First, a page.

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16 A. A. helped in statistical calculation and data analysis. M.N.K and S.A provided intellectual input, critical reading and editing of the manuscript References

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Table 1 Nitric oxide (NO) improves growth characteristics of tomato seedlings under low S-stress conditions. (SL – shoot length, RL – root length, SFW – shoot fresh weight, RFW – root fresh weight, SDW – shoot dry weight and RDW – root dry weight Treatments Parameters

dH2O

NO

NO+cPTO

SL (cm)

RL (cm)

SFW (g)

RFW (g)

SDW (g)

RDW (g)

S

34.06±2.61ab

20.14±0.88b

4.19±0.10b

0.97±0.03b

0.65±.03ab

0.18±.006b

SD

17.76±0.88c

09.25±0.62d

1.94±0.05c

0.31±0.02d

0.32±0.02c

0.05±0.003e

S

39.32±2.21a

27.58±0.99a

4.85±0.27a

1.26±0.03a

0.76±.03a

0.24±0.003a

SD

33.17±2.23b

17.26±0.45c

3.96±0.05b

0.82±0.02c

0.54±.04b

0.13±0.001d

S

31.35±1.66b

18.51±0.39bc

4.10±0.07b

0.77±0.04c

0.62±.04b

0.16±0.005c

SD

17.47±0.52c

08.62±0.23d

1.84±0.07c

0.27±0.08d

0.28±.04c

0.05±0.003e

Average of five determinations are presented with ± SE (n = 5). Data of each column followed by different letter are significantly different by at P < 0.05. . S-optimum sulfur, SD-sulfur deficiency, NO-nitric oxide, cPTIO-2-(4-carboxyphenyl)-4,4,5,5-tetramethylimidazoline-1-oxy l-3oxide (an NO scavenger)

Figure 1 Foliar application of NO improves tomato seedlings growth under low sulfur (S) stress conditions. S-optimum sulfur, SD-sulfur deficiency, NO-nitric oxide, cPTIO-2(4-carboxyphenyl)-4,4,5,5-tetramethylimidazoline-1-oxy l-3-oxide (an NO scavenger)

Figure 2 In situ visualization of (A) O2•− production in leaves using NBT staining and (B) H2O2 generation in leaves using DAB staining under S-defeciency conditions. Soptimum sulfur, SD-sulfur deficiency, NO-nitric oxide, cPTIO-2-(4-carboxyphenyl)4,4,5,5-tetramethylimidazoline-1-oxy l-3-oxide (an NO scavenger)

. O2 − DHE fluorescence (pixel intensity)

40

C a b

30

c

d

20

e

e f

10

0 S

SD

S

SD

dH2O

S+cPTIO SD+cPTIO SD+TMP +NO

H2O2 DCF-DA Fluorescence (pixel intensity)

Treatments

60

D

a a

50

40

b

30

c

c

20

d 10

e

0 S

SD dH2O

S

SD

S+cPTIO SD+cPTIO SD+ASC +NO

Treatments

Figure 3 Nitric oxide assuages sulfur deficiency stress-induced endogenous ROS generation in tomato seedlings. (A) superoxide (O2•−) formation (O2•−-dependent DHE fluorescence) in root, (B) hydrogen peroxide (H2O2) generation (H2O2-dependent DCF-DA fluorescence) in root, (C) DHE fluorescent pixel intensity was calculated corresponding to the images obtained from (A) and (D) DCF-DA fluorescence pixel intensity was calculated corresponding to the images obtained from (B). For negative controls, roots of Sdeficient seedlings treated with NO preincubated with tetramethyl piperidinooxy (1 mM TMP), an O2•− scavenger and ascorbate (1 mM ASC), a H2O2 scavenger. S-optimum sulfur, SD-sulfur deficiency, NO-nitric oxide, cPTIO-2-(4-carboxyphenyl)-4,4,5,5tetramethylimidazoline-1-oxy l-3-oxide (an NO scavenger)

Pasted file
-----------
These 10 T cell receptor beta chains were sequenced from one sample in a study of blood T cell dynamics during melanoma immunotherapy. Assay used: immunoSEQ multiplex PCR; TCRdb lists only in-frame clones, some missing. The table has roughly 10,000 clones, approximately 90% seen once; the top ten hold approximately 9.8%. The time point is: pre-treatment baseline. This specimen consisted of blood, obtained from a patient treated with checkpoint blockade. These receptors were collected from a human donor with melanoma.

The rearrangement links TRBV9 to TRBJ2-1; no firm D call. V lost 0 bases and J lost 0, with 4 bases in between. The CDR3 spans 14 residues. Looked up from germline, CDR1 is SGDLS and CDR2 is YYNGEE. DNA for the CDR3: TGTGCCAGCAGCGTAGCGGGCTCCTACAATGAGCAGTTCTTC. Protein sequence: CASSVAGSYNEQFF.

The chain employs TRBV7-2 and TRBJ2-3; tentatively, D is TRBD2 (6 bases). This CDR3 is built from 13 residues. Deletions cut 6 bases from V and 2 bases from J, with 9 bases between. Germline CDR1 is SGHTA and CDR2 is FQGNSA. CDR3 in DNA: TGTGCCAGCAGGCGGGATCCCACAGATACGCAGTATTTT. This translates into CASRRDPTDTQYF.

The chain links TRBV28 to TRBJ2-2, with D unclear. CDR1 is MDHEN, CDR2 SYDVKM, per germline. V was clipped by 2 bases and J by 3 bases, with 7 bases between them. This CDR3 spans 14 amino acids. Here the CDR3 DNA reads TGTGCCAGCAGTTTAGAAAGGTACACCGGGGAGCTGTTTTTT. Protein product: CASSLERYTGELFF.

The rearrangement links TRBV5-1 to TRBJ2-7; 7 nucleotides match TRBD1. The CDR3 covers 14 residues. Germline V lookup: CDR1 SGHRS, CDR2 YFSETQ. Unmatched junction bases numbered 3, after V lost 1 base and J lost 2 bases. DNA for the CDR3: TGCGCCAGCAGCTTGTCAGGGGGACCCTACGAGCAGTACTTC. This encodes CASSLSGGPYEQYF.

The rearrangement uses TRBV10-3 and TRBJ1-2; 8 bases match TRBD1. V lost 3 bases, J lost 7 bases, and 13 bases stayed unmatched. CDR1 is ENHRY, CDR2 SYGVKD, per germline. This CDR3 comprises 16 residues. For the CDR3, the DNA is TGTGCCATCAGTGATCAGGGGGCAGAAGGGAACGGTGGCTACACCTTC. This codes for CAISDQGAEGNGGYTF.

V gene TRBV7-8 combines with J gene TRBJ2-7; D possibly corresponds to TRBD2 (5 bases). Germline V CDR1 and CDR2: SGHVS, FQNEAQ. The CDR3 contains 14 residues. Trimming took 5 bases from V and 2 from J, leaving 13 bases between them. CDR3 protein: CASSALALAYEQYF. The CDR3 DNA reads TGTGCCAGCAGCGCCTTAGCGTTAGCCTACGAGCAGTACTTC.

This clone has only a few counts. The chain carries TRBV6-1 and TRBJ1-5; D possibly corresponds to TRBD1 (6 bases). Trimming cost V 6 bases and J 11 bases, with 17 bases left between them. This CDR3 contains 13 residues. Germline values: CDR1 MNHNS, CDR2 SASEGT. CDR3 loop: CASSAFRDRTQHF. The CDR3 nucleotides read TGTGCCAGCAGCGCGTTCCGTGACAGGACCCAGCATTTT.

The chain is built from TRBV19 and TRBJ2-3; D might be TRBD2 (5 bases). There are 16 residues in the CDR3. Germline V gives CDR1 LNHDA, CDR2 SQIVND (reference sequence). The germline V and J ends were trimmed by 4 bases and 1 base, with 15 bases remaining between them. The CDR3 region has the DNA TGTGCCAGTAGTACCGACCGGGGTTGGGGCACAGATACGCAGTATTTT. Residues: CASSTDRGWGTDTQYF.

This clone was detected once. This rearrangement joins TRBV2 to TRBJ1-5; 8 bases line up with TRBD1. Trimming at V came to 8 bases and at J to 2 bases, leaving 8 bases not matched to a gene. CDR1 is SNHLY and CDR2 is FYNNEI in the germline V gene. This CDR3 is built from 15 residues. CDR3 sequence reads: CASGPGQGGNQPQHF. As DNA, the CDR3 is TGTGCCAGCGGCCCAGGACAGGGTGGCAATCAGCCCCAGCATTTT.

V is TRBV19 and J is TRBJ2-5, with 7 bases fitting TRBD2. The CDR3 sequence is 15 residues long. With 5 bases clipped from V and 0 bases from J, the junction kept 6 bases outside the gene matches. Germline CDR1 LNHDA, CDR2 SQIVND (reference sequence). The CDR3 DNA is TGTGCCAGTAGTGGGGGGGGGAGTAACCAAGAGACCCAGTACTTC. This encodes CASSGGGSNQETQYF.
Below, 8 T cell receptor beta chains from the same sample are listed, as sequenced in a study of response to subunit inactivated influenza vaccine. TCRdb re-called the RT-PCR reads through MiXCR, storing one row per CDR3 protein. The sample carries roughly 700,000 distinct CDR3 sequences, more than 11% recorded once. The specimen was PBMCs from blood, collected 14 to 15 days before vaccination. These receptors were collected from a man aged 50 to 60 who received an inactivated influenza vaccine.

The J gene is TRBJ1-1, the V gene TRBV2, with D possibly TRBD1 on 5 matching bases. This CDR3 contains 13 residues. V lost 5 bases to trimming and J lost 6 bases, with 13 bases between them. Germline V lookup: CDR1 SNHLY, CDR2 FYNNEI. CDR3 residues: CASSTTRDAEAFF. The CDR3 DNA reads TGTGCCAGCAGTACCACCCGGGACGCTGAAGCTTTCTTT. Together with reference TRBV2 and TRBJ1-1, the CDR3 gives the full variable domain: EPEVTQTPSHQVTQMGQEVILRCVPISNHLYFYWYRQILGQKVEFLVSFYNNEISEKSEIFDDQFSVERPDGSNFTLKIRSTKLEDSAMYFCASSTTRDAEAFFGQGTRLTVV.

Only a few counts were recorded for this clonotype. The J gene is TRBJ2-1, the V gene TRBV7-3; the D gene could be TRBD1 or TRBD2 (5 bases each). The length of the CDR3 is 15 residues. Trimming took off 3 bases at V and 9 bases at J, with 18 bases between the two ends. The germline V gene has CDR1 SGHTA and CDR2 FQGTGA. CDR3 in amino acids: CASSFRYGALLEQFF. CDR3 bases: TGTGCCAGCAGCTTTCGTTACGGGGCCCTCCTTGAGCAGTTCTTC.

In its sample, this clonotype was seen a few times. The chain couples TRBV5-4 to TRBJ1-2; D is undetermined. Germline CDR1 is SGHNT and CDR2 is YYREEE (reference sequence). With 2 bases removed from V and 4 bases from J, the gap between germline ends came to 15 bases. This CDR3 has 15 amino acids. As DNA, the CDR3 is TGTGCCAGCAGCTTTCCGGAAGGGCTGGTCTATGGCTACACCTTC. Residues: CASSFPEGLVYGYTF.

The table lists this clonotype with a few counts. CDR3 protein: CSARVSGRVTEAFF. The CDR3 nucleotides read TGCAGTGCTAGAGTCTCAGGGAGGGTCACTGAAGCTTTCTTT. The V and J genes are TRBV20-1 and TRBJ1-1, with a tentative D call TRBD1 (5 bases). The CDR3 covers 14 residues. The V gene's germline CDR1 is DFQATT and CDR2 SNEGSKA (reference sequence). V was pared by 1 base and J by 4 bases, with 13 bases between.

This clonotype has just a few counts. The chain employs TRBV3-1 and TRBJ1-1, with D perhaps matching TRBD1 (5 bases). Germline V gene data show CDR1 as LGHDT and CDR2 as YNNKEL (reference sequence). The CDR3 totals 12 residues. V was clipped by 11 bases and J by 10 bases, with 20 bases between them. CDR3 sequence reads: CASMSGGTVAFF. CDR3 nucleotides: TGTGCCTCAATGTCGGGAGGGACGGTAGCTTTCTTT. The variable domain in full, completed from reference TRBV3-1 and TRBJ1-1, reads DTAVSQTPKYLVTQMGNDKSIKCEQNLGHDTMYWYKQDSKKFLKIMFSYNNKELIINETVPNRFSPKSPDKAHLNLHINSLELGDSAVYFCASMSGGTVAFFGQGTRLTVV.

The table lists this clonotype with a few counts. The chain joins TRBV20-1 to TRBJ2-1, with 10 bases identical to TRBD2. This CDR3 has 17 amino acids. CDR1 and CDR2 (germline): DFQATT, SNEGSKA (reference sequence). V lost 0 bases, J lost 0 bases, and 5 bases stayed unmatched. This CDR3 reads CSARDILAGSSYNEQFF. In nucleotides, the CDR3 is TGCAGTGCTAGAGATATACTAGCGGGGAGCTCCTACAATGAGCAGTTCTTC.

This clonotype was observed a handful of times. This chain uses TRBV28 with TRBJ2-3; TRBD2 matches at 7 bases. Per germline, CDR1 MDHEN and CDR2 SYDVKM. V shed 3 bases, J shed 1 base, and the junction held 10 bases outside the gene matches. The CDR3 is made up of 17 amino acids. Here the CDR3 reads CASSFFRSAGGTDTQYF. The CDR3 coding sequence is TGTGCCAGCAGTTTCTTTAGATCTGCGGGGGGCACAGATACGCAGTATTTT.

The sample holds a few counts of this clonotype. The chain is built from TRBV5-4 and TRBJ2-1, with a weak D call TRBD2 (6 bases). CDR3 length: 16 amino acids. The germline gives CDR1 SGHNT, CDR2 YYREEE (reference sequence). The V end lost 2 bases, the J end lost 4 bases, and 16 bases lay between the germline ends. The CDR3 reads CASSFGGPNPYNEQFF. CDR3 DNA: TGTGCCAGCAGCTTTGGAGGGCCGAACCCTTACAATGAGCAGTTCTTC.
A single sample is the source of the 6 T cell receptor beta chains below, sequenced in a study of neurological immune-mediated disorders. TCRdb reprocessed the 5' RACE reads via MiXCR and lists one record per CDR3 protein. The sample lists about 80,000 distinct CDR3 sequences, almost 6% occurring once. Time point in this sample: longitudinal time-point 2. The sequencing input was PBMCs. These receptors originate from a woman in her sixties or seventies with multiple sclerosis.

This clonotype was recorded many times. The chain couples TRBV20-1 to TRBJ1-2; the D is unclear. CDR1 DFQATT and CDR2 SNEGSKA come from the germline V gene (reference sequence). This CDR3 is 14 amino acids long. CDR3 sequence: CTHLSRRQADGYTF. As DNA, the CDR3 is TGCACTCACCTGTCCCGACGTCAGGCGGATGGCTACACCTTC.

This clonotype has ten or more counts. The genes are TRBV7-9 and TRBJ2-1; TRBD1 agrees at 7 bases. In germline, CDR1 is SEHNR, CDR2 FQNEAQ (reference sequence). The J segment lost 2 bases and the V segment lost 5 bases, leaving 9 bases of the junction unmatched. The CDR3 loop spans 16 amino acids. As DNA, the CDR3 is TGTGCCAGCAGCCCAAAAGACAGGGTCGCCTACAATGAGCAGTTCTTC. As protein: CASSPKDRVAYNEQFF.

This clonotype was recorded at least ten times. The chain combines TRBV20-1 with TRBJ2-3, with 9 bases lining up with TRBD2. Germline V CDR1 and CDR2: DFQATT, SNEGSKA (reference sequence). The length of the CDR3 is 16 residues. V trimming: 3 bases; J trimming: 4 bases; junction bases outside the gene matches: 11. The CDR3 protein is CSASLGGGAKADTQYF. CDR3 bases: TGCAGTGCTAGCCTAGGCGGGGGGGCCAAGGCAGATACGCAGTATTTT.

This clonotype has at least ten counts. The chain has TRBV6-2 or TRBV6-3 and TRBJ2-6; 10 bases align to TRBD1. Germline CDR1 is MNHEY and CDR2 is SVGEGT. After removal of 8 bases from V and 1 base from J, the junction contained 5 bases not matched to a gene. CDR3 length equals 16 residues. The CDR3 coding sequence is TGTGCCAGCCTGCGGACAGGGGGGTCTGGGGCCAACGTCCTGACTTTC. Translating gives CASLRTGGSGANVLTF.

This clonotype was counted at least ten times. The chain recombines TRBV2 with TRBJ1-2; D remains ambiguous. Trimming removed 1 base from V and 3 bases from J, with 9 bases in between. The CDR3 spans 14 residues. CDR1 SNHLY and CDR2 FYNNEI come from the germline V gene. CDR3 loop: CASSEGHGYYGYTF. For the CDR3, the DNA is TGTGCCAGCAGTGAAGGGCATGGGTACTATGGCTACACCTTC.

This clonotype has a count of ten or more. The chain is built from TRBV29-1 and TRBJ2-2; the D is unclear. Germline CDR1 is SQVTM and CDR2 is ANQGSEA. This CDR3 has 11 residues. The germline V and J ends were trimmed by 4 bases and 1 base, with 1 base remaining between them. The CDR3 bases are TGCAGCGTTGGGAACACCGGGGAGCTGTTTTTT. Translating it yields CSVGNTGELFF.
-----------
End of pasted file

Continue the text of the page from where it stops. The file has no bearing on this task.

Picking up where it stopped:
Figure 4 Foliar application of NO attenuates limited S stress-induced accumulation of (A) malondialdehyde (MDA), (B) hydrogen peroxide (H2O2) and (C) superoxide (O2•−) in leaves of tomato seedlings. Bars followed by the same letter do not differ significantly at P < 0.05 according to Duncan Multiple Range Test. Average of five determinations are presented with bars indicating ± SE. S-optimum sulfur, SDsulfur deficiency, NO-nitric oxide, cPTIO-2-(4-carboxyphenyl)-4,4,5,5tetramethylimidazoline-1-oxy l-3-oxide (an NO scavenger)

Figure 5 Foliar application of NO enhances (A) chlorophyll (Chl), (B) δ-aminolevulinic acid dehydratase (δ-ALAD) activity, (C) RuBisco activity and (D) carbonic anhydrase (CA) activity in tomato seedlings. Bars followed by the same letter do not differ significantly at P < 0.05 according to Duncan Multiple Range Test. Average of five determinations are presented with bars indicating ± SE. S-optimum sulfur, SD-sulfur deficiency, NO-nitric oxide, cPTIO-2-(4-carboxyphenyl)-4,4,5,5tetramethylimidazoline-1-oxy l-3-oxide (an NO scavenger)

Figure 6 Foliar application of NO enhances (A) net photosynthesis (PN), (B) stomatal conductance (gS) and (C) intercellular CO2 concentration (Ci) in leaves of tomato seedlings. Bars followed by the same letter do not differ significantly at P < 0.05 according to Duncan Multiple Range Test. Average of five determinations are presented with bars indicating ± SE. S-optimum sulfur, SD-sulfur deficiency, NOnitric oxide, cPTIO-2-(4-carboxyphenyl)-4,4,5,5-tetramethylimidazoline-1-oxy l-3oxide (an NO scavenger)

Figure 7 Foliar application of NO enhances (A) proline (Pro) content and (B) Δ1-pyrroline-5carboxylate synthetase (P5CS) in leaves of tomato seedlings. Bars followed by the same letter do not differ significantly at P < 0.05 according to Duncan Multiple Range Test. Average of five determinations are presented with bars indicating ± SE. S-optimum sulfur, SD-sulfur deficiency, NO-nitric oxide, cPTIO-2-(4-carboxyphenyl)4,4,5,5-tetramethylimidazoline-1-oxy l-3-oxide (an NO scavenger)

Figure 8 Foliar application of NO enhances the accumulation of (A) nitric oxide (NO), (B) hydrogen sulfide (H2S), (C) sulfur (S) and cysteine (Cys) in leaves of tomato seedlings. Bars followed by the same letter do not differ significantly at P < 0.05 according to Duncan Multiple Range Test. Average of five determinations are presented with bars indicating ± SE. S-optimum sulfur, SD-sulfur deficiency, NOnitric oxide, cPTIO-2-(4-carboxyphenyl)-4,4,5,5-tetramethylimidazoline-1-oxy l-3oxide (an NO scavenger)

Figure 9 Foliar application of NO enhances the activity of (A) adenosine 5-phosphosulfate reductase (APS-R), (B) ATP sulfurylase (ATP-S), (C) O-acetylserine (thiol) lyase (OAST-L) and (D) sulfide reductase (SiR), in leaves of tomato seedlings. Bars followed by the same letter do not differ significantly at P < 0.05 according to Duncan Multiple Range Test. Average of five determinations are presented with bars indicating ± SE. S-optimum sulfur, SD-sulfur deficiency, NO-nitric oxide, cPTIO2-(4-carboxyphenyl)-4,4,5,5-tetramethylimidazoline-1-oxy l-3-oxide (an NO scavenger)

Figure 10 Foliar application of NO enhances (A) reduced glutathione (GSH), (B) redox state (GSH/GSSG) and (C) ascorbate (ASC) content in leaves of tomato seedlings. Bars followed by the same letter do not differ significantly at P < 0.05 according to Duncan Multiple Range Test. Average of five determinations are presented with bars indicating ± SE. S-optimum sulfur, SD-sulfur deficiency, NOnitric oxide, cPTIO-2-(4-carboxyphenyl)-4,4,5,5-tetramethylimidazoline-1-oxy l3-oxide (an NO scavenger)

Highlights • Nitric oxide, a signaling molecule, alleviated oxidative damage induced by low-sulfur stress • Nitric oxide and hydrogen sulfide crosstalk associated with the improvement of growth and photosynthetic attributes of tomato seedlings under limited-sulfur conditions. • Nitric oxide mediated modulation of enzymes activity involved in photosynthesis under low-sulfur stress conditions. • Nitric oxide efficiently improved S utilization efficiency by upregulating the activity of Sassimilating enzymes. • Nitric oxide decreased reactive oxygen species generation in sulfur-deficient tomato seedlings. • Nitric oxide and hydrogen sulfide coordinated each other and maintained redox state and ASC—GSH cycle resulting in increased antioxidant system under limited-sulfur conditions. • NO functions as an upstream signaling biomolecule with another gaseous transmitter signaling molecule, hydrogen sulfide